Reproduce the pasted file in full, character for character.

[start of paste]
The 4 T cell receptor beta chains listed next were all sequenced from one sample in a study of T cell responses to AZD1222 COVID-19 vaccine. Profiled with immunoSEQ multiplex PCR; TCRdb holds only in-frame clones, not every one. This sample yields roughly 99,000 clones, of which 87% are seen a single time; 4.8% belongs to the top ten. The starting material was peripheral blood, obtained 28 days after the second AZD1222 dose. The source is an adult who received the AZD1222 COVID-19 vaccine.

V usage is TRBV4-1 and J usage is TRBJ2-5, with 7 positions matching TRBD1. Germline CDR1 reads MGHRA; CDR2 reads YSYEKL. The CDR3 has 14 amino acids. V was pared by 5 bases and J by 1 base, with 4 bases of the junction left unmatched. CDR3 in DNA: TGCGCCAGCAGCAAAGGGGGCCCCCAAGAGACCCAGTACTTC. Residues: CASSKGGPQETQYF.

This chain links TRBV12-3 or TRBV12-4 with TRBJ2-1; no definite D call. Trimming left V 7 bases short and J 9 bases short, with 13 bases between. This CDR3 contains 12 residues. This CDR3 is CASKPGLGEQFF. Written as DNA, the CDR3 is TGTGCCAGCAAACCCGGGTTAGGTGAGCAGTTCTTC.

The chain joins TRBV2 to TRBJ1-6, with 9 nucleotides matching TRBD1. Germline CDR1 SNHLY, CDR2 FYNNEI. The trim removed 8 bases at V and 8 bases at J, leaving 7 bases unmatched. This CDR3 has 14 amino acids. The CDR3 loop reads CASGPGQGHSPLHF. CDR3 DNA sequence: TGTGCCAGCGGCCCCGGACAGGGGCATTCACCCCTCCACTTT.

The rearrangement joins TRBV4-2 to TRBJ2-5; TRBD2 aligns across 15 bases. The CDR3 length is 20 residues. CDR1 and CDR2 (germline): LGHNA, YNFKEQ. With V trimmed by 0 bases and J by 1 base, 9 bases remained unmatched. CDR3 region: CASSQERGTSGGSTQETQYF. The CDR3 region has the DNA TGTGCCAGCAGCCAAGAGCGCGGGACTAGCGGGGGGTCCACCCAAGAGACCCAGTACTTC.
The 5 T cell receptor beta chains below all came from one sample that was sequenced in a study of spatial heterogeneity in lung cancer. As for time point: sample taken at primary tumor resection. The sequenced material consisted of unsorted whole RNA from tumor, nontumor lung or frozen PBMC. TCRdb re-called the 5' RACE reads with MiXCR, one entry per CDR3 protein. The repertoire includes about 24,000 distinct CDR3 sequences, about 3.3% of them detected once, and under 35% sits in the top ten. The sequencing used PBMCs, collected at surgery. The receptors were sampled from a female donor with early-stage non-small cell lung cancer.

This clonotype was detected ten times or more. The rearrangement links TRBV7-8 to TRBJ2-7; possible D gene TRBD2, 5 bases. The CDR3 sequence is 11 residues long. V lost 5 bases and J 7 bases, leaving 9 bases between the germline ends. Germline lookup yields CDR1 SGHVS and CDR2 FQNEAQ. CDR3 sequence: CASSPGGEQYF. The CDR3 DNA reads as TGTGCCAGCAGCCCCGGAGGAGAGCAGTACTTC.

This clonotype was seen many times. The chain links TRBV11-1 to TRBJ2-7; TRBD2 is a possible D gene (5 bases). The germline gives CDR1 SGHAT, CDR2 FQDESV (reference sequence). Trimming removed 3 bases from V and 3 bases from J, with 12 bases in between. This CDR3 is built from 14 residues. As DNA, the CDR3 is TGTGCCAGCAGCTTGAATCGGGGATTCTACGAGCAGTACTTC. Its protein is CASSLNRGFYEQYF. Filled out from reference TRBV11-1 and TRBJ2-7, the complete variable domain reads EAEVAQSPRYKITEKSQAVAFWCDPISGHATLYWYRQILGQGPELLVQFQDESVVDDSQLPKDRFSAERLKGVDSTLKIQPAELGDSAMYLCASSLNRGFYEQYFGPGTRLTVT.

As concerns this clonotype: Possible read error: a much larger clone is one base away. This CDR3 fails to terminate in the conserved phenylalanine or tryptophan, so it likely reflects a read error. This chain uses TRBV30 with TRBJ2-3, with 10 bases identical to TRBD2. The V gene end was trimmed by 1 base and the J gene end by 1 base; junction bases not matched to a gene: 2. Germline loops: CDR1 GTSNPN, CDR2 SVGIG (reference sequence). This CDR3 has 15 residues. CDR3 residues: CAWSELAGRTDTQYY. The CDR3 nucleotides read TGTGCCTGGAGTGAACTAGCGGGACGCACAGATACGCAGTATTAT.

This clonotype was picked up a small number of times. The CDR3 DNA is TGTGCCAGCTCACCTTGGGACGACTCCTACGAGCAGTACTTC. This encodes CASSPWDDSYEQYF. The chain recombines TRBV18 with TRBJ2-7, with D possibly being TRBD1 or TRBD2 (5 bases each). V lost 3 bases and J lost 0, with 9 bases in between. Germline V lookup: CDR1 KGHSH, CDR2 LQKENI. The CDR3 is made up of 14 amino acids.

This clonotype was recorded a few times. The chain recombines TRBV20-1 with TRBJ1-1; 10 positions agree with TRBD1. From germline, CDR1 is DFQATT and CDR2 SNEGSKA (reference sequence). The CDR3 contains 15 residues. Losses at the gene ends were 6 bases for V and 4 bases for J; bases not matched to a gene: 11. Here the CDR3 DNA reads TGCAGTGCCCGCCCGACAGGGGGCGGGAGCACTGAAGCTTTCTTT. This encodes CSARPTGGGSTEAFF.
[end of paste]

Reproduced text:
The 4 T cell receptor beta chains listed next were all sequenced from one sample in a study of T cell responses to AZD1222 COVID-19 vaccine. Profiled with immunoSEQ multiplex PCR; TCRdb holds only in-frame clones, not every one. This sample yields roughly 99,000 clones, of which 87% are seen a single time; 4.8% belongs to the top ten. The starting material was peripheral blood, obtained 28 days after the second AZD1222 dose. The source is an adult who received the AZD1222 COVID-19 vaccine.

V usage is TRBV4-1 and J usage is TRBJ2-5, with 7 positions matching TRBD1. Germline CDR1 reads MGHRA; CDR2 reads YSYEKL. The CDR3 has 14 amino acids. V was pared by 5 bases and J by 1 base, with 4 bases of the junction left unmatched. CDR3 in DNA: TGCGCCAGCAGCAAAGGGGGCCCCCAAGAGACCCAGTACTTC. Residues: CASSKGGPQETQYF.

This chain links TRBV12-3 or TRBV12-4 with TRBJ2-1; no definite D call. Trimming left V 7 bases short and J 9 bases short, with 13 bases between. This CDR3 contains 12 residues. This CDR3 is CASKPGLGEQFF. Written as DNA, the CDR3 is TGTGCCAGCAAACCCGGGTTAGGTGAGCAGTTCTTC.

The chain joins TRBV2 to TRBJ1-6, with 9 nucleotides matching TRBD1. Germline CDR1 SNHLY, CDR2 FYNNEI. The trim removed 8 bases at V and 8 bases at J, leaving 7 bases unmatched. This CDR3 has 14 amino acids. The CDR3 loop reads CASGPGQGHSPLHF. CDR3 DNA sequence: TGTGCCAGCGGCCCCGGACAGGGGCATTCACCCCTCCACTTT.

The rearrangement joins TRBV4-2 to TRBJ2-5; TRBD2 aligns across 15 bases. The CDR3 length is 20 residues. CDR1 and CDR2 (germline): LGHNA, YNFKEQ. With V trimmed by 0 bases and J by 1 base, 9 bases remained unmatched. CDR3 region: CASSQERGTSGGSTQETQYF. The CDR3 region has the DNA TGTGCCAGCAGCCAAGAGCGCGGGACTAGCGGGGGGTCCACCCAAGAGACCCAGTACTTC.
The 5 T cell receptor beta chains below all came from one sample that was sequenced in a study of spatial heterogeneity in lung cancer. As for time point: sample taken at primary tumor resection. The sequenced material consisted of unsorted whole RNA from tumor, nontumor lung or frozen PBMC. TCRdb re-called the 5' RACE reads with MiXCR, one entry per CDR3 protein. The repertoire includes about 24,000 distinct CDR3 sequences, about 3.3% of them detected once, and under 35% sits in the top ten. The sequencing used PBMCs, collected at surgery. The receptors were sampled from a female donor with early-stage non-small cell lung cancer.

This clonotype was detected ten times or more. The rearrangement links TRBV7-8 to TRBJ2-7; possible D gene TRBD2, 5 bases. The CDR3 sequence is 11 residues long. V lost 5 bases and J 7 bases, leaving 9 bases between the germline ends. Germline lookup yields CDR1 SGHVS and CDR2 FQNEAQ. CDR3 sequence: CASSPGGEQYF. The CDR3 DNA reads as TGTGCCAGCAGCCCCGGAGGAGAGCAGTACTTC.

This clonotype was seen many times. The chain links TRBV11-1 to TRBJ2-7; TRBD2 is a possible D gene (5 bases). The germline gives CDR1 SGHAT, CDR2 FQDESV (reference sequence). Trimming removed 3 bases from V and 3 bases from J, with 12 bases in between. This CDR3 is built from 14 residues. As DNA, the CDR3 is TGTGCCAGCAGCTTGAATCGGGGATTCTACGAGCAGTACTTC. Its protein is CASSLNRGFYEQYF. Filled out from reference TRBV11-1 and TRBJ2-7, the complete variable domain reads EAEVAQSPRYKITEKSQAVAFWCDPISGHATLYWYRQILGQGPELLVQFQDESVVDDSQLPKDRFSAERLKGVDSTLKIQPAELGDSAMYLCASSLNRGFYEQYFGPGTRLTVT.

As concerns this clonotype: Possible read error: a much larger clone is one base away. This CDR3 fails to terminate in the conserved phenylalanine or tryptophan, so it likely reflects a read error. This chain uses TRBV30 with TRBJ2-3, with 10 bases identical to TRBD2. The V gene end was trimmed by 1 base and the J gene end by 1 base; junction bases not matched to a gene: 2. Germline loops: CDR1 GTSNPN, CDR2 SVGIG (reference sequence). This CDR3 has 15 residues. CDR3 residues: CAWSELAGRTDTQYY. The CDR3 nucleotides read TGTGCCTGGAGTGAACTAGCGGGACGCACAGATACGCAGTATTAT.

This clonotype was picked up a small number of times. The CDR3 DNA is TGTGCCAGCTCACCTTGGGACGACTCCTACGAGCAGTACTTC. This encodes CASSPWDDSYEQYF. The chain recombines TRBV18 with TRBJ2-7, with D possibly being TRBD1 or TRBD2 (5 bases each). V lost 3 bases and J lost 0, with 9 bases in between. Germline V lookup: CDR1 KGHSH, CDR2 LQKENI. The CDR3 is made up of 14 amino acids.

This clonotype was recorded a few times. The chain recombines TRBV20-1 with TRBJ1-1; 10 positions agree with TRBD1. From germline, CDR1 is DFQATT and CDR2 SNEGSKA (reference sequence). The CDR3 contains 15 residues. Losses at the gene ends were 6 bases for V and 4 bases for J; bases not matched to a gene: 11. Here the CDR3 DNA reads TGCAGTGCCCGCCCGACAGGGGGCGGGAGCACTGAAGCTTTCTTT. This encodes CSARPTGGGSTEAFF.